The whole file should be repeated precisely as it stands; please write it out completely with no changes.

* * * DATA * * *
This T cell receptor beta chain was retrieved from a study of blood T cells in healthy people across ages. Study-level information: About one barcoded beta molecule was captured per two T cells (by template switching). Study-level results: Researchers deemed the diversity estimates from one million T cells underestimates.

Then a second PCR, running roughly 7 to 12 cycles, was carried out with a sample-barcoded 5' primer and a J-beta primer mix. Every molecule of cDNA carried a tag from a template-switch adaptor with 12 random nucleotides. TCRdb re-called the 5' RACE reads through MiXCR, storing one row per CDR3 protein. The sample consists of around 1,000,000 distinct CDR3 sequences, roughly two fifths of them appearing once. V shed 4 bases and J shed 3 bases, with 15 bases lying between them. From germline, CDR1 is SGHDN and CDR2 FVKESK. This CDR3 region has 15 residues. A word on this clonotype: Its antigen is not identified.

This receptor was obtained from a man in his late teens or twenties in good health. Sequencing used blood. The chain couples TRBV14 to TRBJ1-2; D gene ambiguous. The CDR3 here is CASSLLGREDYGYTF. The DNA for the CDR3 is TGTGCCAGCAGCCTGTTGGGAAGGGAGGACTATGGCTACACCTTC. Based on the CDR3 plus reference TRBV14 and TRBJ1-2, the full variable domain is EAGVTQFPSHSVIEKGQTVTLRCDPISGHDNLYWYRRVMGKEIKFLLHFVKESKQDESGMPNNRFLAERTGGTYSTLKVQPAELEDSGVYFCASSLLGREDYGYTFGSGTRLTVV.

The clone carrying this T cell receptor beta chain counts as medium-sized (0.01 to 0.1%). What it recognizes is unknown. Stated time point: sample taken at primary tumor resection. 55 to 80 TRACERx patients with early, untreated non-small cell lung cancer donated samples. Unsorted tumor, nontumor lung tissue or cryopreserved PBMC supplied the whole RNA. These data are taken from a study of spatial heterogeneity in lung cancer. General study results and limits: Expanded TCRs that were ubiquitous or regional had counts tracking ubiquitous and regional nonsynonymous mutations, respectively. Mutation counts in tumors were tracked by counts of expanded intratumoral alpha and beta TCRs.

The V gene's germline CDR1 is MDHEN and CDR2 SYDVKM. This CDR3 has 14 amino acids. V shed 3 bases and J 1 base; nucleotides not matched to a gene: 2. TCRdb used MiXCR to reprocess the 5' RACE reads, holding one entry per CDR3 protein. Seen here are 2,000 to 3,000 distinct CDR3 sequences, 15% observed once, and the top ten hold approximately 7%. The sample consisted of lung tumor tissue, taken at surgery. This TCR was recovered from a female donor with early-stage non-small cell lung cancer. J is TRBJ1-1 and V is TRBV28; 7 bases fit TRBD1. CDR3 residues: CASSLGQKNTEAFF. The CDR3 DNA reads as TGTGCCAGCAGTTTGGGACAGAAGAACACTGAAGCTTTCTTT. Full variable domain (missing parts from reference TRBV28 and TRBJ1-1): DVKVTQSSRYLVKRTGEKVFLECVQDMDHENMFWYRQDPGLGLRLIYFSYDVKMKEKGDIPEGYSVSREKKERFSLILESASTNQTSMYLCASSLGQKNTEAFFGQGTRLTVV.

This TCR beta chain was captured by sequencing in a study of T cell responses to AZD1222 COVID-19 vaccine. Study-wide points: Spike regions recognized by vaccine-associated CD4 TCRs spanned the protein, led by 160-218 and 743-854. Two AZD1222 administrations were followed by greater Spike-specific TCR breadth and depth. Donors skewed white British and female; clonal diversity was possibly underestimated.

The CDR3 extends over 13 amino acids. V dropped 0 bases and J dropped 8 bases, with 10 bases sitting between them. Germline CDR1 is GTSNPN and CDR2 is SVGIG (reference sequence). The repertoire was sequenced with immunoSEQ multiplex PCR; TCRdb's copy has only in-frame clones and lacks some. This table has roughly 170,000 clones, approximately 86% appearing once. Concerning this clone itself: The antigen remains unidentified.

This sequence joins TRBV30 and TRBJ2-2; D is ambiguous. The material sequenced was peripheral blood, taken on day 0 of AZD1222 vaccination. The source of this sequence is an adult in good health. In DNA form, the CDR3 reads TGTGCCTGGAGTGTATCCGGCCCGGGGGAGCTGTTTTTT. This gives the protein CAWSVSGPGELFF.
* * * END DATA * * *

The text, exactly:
This T cell receptor beta chain was retrieved from a study of blood T cells in healthy people across ages. Study-level information: About one barcoded beta molecule was captured per two T cells (by template switching). Study-level results: Researchers deemed the diversity estimates from one million T cells underestimates.

Then a second PCR, running roughly 7 to 12 cycles, was carried out with a sample-barcoded 5' primer and a J-beta primer mix. Every molecule of cDNA carried a tag from a template-switch adaptor with 12 random nucleotides. TCRdb re-called the 5' RACE reads through MiXCR, storing one row per CDR3 protein. The sample consists of around 1,000,000 distinct CDR3 sequences, roughly two fifths of them appearing once. V shed 4 bases and J shed 3 bases, with 15 bases lying between them. From germline, CDR1 is SGHDN and CDR2 FVKESK. This CDR3 region has 15 residues. A word on this clonotype: Its antigen is not identified.

This receptor was obtained from a man in his late teens or twenties in good health. Sequencing used blood. The chain couples TRBV14 to TRBJ1-2; D gene ambiguous. The CDR3 here is CASSLLGREDYGYTF. The DNA for the CDR3 is TGTGCCAGCAGCCTGTTGGGAAGGGAGGACTATGGCTACACCTTC. Based on the CDR3 plus reference TRBV14 and TRBJ1-2, the full variable domain is EAGVTQFPSHSVIEKGQTVTLRCDPISGHDNLYWYRRVMGKEIKFLLHFVKESKQDESGMPNNRFLAERTGGTYSTLKVQPAELEDSGVYFCASSLLGREDYGYTFGSGTRLTVV.

The clone carrying this T cell receptor beta chain counts as medium-sized (0.01 to 0.1%). What it recognizes is unknown. Stated time point: sample taken at primary tumor resection. 55 to 80 TRACERx patients with early, untreated non-small cell lung cancer donated samples. Unsorted tumor, nontumor lung tissue or cryopreserved PBMC supplied the whole RNA. These data are taken from a study of spatial heterogeneity in lung cancer. General study results and limits: Expanded TCRs that were ubiquitous or regional had counts tracking ubiquitous and regional nonsynonymous mutations, respectively. Mutation counts in tumors were tracked by counts of expanded intratumoral alpha and beta TCRs.

The V gene's germline CDR1 is MDHEN and CDR2 SYDVKM. This CDR3 has 14 amino acids. V shed 3 bases and J 1 base; nucleotides not matched to a gene: 2. TCRdb used MiXCR to reprocess the 5' RACE reads, holding one entry per CDR3 protein. Seen here are 2,000 to 3,000 distinct CDR3 sequences, 15% observed once, and the top ten hold approximately 7%. The sample consisted of lung tumor tissue, taken at surgery. This TCR was recovered from a female donor with early-stage non-small cell lung cancer. J is TRBJ1-1 and V is TRBV28; 7 bases fit TRBD1. CDR3 residues: CASSLGQKNTEAFF. The CDR3 DNA reads as TGTGCCAGCAGTTTGGGACAGAAGAACACTGAAGCTTTCTTT. Full variable domain (missing parts from reference TRBV28 and TRBJ1-1): DVKVTQSSRYLVKRTGEKVFLECVQDMDHENMFWYRQDPGLGLRLIYFSYDVKMKEKGDIPEGYSVSREKKERFSLILESASTNQTSMYLCASSLGQKNTEAFFGQGTRLTVV.

This TCR beta chain was captured by sequencing in a study of T cell responses to AZD1222 COVID-19 vaccine. Study-wide points: Spike regions recognized by vaccine-associated CD4 TCRs spanned the protein, led by 160-218 and 743-854. Two AZD1222 administrations were followed by greater Spike-specific TCR breadth and depth. Donors skewed white British and female; clonal diversity was possibly underestimated.

The CDR3 extends over 13 amino acids. V dropped 0 bases and J dropped 8 bases, with 10 bases sitting between them. Germline CDR1 is GTSNPN and CDR2 is SVGIG (reference sequence). The repertoire was sequenced with immunoSEQ multiplex PCR; TCRdb's copy has only in-frame clones and lacks some. This table has roughly 170,000 clones, approximately 86% appearing once. Concerning this clone itself: The antigen remains unidentified.

This sequence joins TRBV30 and TRBJ2-2; D is ambiguous. The material sequenced was peripheral blood, taken on day 0 of AZD1222 vaccination. The source of this sequence is an adult in good health. In DNA form, the CDR3 reads TGTGCCTGGAGTGTATCCGGCCCGGGGGAGCTGTTTTTT. This gives the protein CAWSVSGPGELFF.